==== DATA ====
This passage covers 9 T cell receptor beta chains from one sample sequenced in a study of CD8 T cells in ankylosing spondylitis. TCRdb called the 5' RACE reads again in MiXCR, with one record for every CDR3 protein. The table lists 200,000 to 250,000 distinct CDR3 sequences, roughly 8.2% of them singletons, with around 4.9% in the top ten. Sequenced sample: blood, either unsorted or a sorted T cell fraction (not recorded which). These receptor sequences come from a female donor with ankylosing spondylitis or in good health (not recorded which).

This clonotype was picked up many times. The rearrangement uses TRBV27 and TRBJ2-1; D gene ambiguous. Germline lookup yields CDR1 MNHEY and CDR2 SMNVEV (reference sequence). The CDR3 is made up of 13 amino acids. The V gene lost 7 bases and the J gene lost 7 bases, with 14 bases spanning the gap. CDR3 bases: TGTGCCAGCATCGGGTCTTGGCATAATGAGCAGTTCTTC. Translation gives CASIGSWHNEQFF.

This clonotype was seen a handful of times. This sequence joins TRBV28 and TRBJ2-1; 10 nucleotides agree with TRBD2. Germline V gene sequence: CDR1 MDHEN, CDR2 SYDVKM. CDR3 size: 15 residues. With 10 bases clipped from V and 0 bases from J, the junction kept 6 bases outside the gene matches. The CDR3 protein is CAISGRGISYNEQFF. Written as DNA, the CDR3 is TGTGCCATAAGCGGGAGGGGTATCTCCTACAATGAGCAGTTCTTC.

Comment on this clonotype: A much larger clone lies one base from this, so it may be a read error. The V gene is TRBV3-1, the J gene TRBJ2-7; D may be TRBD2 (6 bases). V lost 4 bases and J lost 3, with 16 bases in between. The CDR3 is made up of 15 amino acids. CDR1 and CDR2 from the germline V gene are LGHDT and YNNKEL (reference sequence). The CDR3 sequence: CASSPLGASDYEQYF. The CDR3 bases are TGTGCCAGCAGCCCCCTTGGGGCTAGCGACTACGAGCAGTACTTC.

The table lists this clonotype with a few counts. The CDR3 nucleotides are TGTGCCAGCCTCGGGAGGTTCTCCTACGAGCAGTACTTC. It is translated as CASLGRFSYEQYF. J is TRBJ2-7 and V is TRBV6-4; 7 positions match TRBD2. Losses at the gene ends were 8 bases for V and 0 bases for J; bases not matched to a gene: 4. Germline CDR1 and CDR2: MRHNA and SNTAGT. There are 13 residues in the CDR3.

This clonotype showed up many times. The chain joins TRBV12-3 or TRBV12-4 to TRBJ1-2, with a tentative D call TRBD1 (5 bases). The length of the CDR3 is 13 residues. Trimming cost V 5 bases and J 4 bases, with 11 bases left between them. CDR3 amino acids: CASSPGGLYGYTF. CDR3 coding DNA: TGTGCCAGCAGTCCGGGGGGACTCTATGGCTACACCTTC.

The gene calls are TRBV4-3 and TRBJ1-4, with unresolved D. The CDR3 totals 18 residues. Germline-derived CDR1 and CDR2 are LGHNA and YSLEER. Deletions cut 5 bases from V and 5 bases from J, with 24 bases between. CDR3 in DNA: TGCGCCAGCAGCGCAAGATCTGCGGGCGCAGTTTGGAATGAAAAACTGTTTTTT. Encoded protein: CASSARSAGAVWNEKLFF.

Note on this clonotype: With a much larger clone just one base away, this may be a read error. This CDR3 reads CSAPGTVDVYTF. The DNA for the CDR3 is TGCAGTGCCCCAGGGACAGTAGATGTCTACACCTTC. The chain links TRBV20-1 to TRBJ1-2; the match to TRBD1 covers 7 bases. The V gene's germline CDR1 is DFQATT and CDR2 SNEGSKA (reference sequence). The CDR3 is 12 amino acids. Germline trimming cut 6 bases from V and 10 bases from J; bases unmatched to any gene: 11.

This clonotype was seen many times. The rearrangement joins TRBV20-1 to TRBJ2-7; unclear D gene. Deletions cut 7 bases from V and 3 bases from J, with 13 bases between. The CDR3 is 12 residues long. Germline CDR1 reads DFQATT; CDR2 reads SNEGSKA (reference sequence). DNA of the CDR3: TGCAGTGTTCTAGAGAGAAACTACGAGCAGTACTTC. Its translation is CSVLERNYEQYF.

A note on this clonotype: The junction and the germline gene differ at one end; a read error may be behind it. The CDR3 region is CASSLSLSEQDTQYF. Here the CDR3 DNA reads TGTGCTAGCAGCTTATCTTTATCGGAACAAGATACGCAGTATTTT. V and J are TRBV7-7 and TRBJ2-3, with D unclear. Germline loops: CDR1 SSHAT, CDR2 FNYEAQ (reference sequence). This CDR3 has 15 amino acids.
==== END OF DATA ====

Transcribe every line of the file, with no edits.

This passage covers 9 T cell receptor beta chains from one sample sequenced in a study of CD8 T cells in ankylosing spondylitis. TCRdb called the 5' RACE reads again in MiXCR, with one record for every CDR3 protein. The table lists 200,000 to 250,000 distinct CDR3 sequences, roughly 8.2% of them singletons, with around 4.9% in the top ten. Sequenced sample: blood, either unsorted or a sorted T cell fraction (not recorded which). These receptor sequences come from a female donor with ankylosing spondylitis or in good health (not recorded which).

This clonotype was picked up many times. The rearrangement uses TRBV27 and TRBJ2-1; D gene ambiguous. Germline lookup yields CDR1 MNHEY and CDR2 SMNVEV (reference sequence). The CDR3 is made up of 13 amino acids. The V gene lost 7 bases and the J gene lost 7 bases, with 14 bases spanning the gap. CDR3 bases: TGTGCCAGCATCGGGTCTTGGCATAATGAGCAGTTCTTC. Translation gives CASIGSWHNEQFF.

This clonotype was seen a handful of times. This sequence joins TRBV28 and TRBJ2-1; 10 nucleotides agree with TRBD2. Germline V gene sequence: CDR1 MDHEN, CDR2 SYDVKM. CDR3 size: 15 residues. With 10 bases clipped from V and 0 bases from J, the junction kept 6 bases outside the gene matches. The CDR3 protein is CAISGRGISYNEQFF. Written as DNA, the CDR3 is TGTGCCATAAGCGGGAGGGGTATCTCCTACAATGAGCAGTTCTTC.

Comment on this clonotype: A much larger clone lies one base from this, so it may be a read error. The V gene is TRBV3-1, the J gene TRBJ2-7; D may be TRBD2 (6 bases). V lost 4 bases and J lost 3, with 16 bases in between. The CDR3 is made up of 15 amino acids. CDR1 and CDR2 from the germline V gene are LGHDT and YNNKEL (reference sequence). The CDR3 sequence: CASSPLGASDYEQYF. The CDR3 bases are TGTGCCAGCAGCCCCCTTGGGGCTAGCGACTACGAGCAGTACTTC.

The table lists this clonotype with a few counts. The CDR3 nucleotides are TGTGCCAGCCTCGGGAGGTTCTCCTACGAGCAGTACTTC. It is translated as CASLGRFSYEQYF. J is TRBJ2-7 and V is TRBV6-4; 7 positions match TRBD2. Losses at the gene ends were 8 bases for V and 0 bases for J; bases not matched to a gene: 4. Germline CDR1 and CDR2: MRHNA and SNTAGT. There are 13 residues in the CDR3.

This clonotype showed up many times. The chain joins TRBV12-3 or TRBV12-4 to TRBJ1-2, with a tentative D call TRBD1 (5 bases). The length of the CDR3 is 13 residues. Trimming cost V 5 bases and J 4 bases, with 11 bases left between them. CDR3 amino acids: CASSPGGLYGYTF. CDR3 coding DNA: TGTGCCAGCAGTCCGGGGGGACTCTATGGCTACACCTTC.

The gene calls are TRBV4-3 and TRBJ1-4, with unresolved D. The CDR3 totals 18 residues. Germline-derived CDR1 and CDR2 are LGHNA and YSLEER. Deletions cut 5 bases from V and 5 bases from J, with 24 bases between. CDR3 in DNA: TGCGCCAGCAGCGCAAGATCTGCGGGCGCAGTTTGGAATGAAAAACTGTTTTTT. Encoded protein: CASSARSAGAVWNEKLFF.

Note on this clonotype: With a much larger clone just one base away, this may be a read error. This CDR3 reads CSAPGTVDVYTF. The DNA for the CDR3 is TGCAGTGCCCCAGGGACAGTAGATGTCTACACCTTC. The chain links TRBV20-1 to TRBJ1-2; the match to TRBD1 covers 7 bases. The V gene's germline CDR1 is DFQATT and CDR2 SNEGSKA (reference sequence). The CDR3 is 12 amino acids. Germline trimming cut 6 bases from V and 10 bases from J; bases unmatched to any gene: 11.

This clonotype was seen many times. The rearrangement joins TRBV20-1 to TRBJ2-7; unclear D gene. Deletions cut 7 bases from V and 3 bases from J, with 13 bases between. The CDR3 is 12 residues long. Germline CDR1 reads DFQATT; CDR2 reads SNEGSKA (reference sequence). DNA of the CDR3: TGCAGTGTTCTAGAGAGAAACTACGAGCAGTACTTC. Its translation is CSVLERNYEQYF.

A note on this clonotype: The junction and the germline gene differ at one end; a read error may be behind it. The CDR3 region is CASSLSLSEQDTQYF. Here the CDR3 DNA reads TGTGCTAGCAGCTTATCTTTATCGGAACAAGATACGCAGTATTTT. V and J are TRBV7-7 and TRBJ2-3, with D unclear. Germline loops: CDR1 SSHAT, CDR2 FNYEAQ (reference sequence). This CDR3 has 15 amino acids.